5 or more days in the past 30 days (SAMHSA, 1996a). Excessive alcohol consumption is responsible for more than 100,000 deaths per year in the United States (Doyle, 1996). Accidents—the fifth leading cause of death for all ages—accounted for 34.1 percent of all deaths, most due to drunk driving (Doyle, 1996; NCHS, 1996).
According to the National Household Survey on Drug Abuse, alcohol use may act as a gateway to using illicit drugs due to their strong association with each other. In 1995, 25 percent of the 11 million heavy drinkers were also current illicit drug users compared to only 1.9 percent of nondrinkers who reported having used illicit drugs in the past month (SAMHSA, 1996a) (see Figure 2.2).
In regard to age, ethnicity, gender, geography, and education, the rates of alcohol use in 1995 varied as follows (SAMHSA, 1996a):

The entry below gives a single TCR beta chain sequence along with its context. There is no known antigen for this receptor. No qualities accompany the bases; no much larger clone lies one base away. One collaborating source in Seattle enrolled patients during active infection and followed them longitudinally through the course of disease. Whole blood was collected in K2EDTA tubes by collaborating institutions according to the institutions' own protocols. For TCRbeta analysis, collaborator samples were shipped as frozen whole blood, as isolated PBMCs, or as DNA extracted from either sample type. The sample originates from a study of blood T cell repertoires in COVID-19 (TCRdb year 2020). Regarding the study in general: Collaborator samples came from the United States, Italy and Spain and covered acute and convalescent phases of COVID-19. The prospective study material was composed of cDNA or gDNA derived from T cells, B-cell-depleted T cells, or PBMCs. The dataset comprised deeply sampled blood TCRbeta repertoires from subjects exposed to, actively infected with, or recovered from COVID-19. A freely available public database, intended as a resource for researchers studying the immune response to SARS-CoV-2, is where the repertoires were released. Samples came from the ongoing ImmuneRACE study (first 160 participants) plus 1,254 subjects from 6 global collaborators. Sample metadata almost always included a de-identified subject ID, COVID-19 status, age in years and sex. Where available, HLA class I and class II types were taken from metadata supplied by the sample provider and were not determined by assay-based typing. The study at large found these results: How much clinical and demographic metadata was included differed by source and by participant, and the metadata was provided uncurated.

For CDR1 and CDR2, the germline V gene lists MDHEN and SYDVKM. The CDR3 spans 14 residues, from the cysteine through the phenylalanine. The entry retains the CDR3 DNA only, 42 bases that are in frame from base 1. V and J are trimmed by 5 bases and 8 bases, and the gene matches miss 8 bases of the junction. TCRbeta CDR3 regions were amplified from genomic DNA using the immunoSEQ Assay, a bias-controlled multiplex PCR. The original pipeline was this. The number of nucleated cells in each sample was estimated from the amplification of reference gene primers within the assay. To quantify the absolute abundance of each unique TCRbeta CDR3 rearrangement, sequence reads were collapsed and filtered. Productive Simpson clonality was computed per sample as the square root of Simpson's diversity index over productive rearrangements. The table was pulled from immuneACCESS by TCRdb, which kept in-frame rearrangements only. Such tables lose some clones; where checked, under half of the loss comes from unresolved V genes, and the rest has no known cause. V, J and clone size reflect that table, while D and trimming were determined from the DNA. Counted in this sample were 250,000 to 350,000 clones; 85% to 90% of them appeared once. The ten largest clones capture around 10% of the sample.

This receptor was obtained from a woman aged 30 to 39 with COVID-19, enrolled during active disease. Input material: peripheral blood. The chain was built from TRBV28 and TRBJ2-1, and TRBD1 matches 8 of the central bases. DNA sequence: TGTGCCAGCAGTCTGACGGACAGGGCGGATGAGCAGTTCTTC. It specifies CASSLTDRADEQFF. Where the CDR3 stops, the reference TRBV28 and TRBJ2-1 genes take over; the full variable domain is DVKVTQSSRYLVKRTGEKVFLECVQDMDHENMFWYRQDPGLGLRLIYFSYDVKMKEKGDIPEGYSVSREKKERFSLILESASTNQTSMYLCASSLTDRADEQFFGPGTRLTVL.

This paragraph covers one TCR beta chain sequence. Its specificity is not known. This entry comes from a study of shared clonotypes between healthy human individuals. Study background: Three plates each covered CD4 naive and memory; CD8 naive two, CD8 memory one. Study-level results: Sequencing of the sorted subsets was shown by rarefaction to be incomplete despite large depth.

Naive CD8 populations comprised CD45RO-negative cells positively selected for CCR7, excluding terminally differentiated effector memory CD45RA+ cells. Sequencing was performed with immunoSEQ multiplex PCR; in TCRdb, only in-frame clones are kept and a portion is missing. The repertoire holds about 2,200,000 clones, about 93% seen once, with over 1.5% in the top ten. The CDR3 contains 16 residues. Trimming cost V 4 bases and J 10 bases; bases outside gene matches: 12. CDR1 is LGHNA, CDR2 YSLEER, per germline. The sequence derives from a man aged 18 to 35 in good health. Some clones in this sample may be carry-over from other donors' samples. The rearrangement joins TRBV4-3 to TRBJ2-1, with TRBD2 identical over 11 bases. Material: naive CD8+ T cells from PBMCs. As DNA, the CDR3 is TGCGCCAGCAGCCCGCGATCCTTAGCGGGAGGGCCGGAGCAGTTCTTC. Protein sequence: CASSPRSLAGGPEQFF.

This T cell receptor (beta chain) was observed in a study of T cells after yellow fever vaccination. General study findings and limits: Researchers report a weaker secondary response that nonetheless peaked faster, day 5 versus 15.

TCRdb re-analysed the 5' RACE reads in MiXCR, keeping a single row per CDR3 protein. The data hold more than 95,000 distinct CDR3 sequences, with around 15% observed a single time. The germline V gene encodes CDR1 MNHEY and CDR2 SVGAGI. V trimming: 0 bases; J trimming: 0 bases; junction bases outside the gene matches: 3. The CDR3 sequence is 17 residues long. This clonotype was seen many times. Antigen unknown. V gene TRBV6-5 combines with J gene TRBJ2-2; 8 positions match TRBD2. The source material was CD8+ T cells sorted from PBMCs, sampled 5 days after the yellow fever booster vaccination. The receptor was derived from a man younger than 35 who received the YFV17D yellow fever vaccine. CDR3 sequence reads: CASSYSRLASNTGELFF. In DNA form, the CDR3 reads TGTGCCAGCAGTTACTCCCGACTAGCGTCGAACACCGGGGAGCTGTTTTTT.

Age—Of the 111 million Americans who currently use alcohol, 10 million were under the age of 21; 4.4 million were binge drinkers, including 1.7 million heavy users. Young adults ages 18–25 were the most likely to binge or drink heavily.
Ethnicity—Caucasians continue to have the highest rates of alcohol use at 56 percent, while rates for African Americans and Hispanics were 45 percent and 41 percent respectively. Binge use of alcohol was highest among Hispanics at 17.2 percent followed closely by Caucasians at 16.6 percent; African Americans had the lowest binge rate at 11.2 percent. Heavy use showed no statistically significant differences by ethnicity. Among adult Native Americans, studies show significant variations in prevalence of drinking from one tribal group to